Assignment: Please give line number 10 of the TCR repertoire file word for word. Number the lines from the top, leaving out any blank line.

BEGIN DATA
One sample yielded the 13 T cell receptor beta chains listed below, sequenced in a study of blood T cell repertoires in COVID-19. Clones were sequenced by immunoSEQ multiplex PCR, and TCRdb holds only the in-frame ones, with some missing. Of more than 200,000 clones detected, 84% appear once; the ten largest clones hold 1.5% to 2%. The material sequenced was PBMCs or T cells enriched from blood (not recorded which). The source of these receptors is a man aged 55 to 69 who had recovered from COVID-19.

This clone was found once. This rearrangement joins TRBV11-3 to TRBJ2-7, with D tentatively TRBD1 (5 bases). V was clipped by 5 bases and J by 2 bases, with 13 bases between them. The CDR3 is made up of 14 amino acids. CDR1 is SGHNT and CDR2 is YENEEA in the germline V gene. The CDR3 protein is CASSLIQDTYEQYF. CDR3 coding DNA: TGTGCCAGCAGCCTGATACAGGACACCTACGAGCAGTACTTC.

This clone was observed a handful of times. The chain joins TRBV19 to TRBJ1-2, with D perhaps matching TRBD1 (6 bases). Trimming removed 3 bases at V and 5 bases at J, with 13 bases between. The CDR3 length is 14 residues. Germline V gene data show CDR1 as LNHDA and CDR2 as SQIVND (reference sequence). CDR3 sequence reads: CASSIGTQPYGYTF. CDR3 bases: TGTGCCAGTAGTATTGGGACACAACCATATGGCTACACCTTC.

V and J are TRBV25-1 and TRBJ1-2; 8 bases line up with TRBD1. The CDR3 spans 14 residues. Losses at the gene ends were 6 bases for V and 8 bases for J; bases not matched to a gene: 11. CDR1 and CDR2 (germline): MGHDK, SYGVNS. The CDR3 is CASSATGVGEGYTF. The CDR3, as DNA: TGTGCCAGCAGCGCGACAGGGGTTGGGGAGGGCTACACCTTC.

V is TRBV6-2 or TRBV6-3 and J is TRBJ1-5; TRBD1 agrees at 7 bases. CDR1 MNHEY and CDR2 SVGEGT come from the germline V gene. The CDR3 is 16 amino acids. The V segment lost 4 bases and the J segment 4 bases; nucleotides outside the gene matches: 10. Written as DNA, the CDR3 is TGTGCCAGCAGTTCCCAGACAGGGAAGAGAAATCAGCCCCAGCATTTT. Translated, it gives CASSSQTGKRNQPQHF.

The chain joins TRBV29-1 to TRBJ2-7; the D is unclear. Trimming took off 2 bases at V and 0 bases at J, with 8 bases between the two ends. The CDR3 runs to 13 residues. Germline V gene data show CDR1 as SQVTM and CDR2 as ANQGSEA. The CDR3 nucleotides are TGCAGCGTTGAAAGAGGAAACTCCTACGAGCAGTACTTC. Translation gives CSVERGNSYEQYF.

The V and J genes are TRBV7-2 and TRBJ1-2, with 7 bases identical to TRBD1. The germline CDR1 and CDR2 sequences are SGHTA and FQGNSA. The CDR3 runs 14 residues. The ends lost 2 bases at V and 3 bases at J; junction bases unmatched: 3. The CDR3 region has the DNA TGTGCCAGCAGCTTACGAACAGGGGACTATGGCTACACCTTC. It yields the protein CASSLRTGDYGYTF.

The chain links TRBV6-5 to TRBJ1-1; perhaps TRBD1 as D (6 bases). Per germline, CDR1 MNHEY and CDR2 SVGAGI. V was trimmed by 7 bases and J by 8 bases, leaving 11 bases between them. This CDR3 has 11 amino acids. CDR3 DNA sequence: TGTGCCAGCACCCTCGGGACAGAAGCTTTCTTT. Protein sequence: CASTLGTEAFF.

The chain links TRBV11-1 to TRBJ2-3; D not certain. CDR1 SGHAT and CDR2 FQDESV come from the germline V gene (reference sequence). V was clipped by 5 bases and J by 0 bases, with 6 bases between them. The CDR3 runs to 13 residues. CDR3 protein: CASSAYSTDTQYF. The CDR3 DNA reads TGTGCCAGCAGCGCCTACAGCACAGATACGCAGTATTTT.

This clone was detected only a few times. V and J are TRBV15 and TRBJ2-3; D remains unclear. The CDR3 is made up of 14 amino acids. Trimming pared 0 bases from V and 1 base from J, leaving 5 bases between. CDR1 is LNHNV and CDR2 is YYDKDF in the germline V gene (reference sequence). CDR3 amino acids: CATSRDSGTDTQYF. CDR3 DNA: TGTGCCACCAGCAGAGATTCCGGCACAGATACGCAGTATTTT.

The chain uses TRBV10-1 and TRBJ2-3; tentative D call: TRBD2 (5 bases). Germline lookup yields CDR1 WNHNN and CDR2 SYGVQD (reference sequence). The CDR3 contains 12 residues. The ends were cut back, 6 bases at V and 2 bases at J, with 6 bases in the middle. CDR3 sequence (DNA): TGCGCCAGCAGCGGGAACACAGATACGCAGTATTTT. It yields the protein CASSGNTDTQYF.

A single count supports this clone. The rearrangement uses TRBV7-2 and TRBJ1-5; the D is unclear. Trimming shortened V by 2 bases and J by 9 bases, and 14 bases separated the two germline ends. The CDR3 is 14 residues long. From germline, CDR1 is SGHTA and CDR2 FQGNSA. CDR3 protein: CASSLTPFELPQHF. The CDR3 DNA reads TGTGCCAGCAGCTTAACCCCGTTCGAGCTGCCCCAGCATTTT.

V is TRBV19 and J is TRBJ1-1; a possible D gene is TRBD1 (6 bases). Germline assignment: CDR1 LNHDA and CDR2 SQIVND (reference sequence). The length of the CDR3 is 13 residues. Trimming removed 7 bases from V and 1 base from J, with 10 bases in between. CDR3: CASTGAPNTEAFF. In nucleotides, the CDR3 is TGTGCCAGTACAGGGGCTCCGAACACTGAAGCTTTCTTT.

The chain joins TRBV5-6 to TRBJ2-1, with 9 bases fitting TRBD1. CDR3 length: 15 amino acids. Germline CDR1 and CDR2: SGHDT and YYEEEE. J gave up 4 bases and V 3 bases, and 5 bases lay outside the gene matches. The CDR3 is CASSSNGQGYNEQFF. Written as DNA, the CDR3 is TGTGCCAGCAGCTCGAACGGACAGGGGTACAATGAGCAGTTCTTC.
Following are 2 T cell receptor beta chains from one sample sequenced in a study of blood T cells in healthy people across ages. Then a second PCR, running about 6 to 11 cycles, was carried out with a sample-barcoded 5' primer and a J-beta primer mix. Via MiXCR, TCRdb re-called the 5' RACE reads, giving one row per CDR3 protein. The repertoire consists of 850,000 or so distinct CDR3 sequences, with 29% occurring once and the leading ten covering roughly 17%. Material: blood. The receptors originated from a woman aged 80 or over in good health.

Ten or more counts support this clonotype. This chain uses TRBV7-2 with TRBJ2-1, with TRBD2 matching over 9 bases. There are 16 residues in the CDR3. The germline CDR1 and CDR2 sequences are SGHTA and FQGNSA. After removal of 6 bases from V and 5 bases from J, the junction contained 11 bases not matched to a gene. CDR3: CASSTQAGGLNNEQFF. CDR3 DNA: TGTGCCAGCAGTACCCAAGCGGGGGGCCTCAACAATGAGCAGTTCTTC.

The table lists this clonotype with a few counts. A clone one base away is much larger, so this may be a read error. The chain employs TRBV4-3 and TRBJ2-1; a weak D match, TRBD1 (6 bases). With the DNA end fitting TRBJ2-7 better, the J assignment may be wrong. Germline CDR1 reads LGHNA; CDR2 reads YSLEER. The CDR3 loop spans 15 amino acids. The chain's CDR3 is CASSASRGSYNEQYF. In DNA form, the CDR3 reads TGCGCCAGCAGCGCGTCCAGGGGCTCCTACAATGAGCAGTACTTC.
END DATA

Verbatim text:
This clone was detected only a few times. V and J are TRBV15 and TRBJ2-3; D remains unclear. The CDR3 is made up of 14 amino acids. Trimming pared 0 bases from V and 1 base from J, leaving 5 bases between. CDR1 is LNHNV and CDR2 is YYDKDF in the germline V gene (reference sequence). CDR3 amino acids: CATSRDSGTDTQYF. CDR3 DNA: TGTGCCACCAGCAGAGATTCCGGCACAGATACGCAGTATTTT.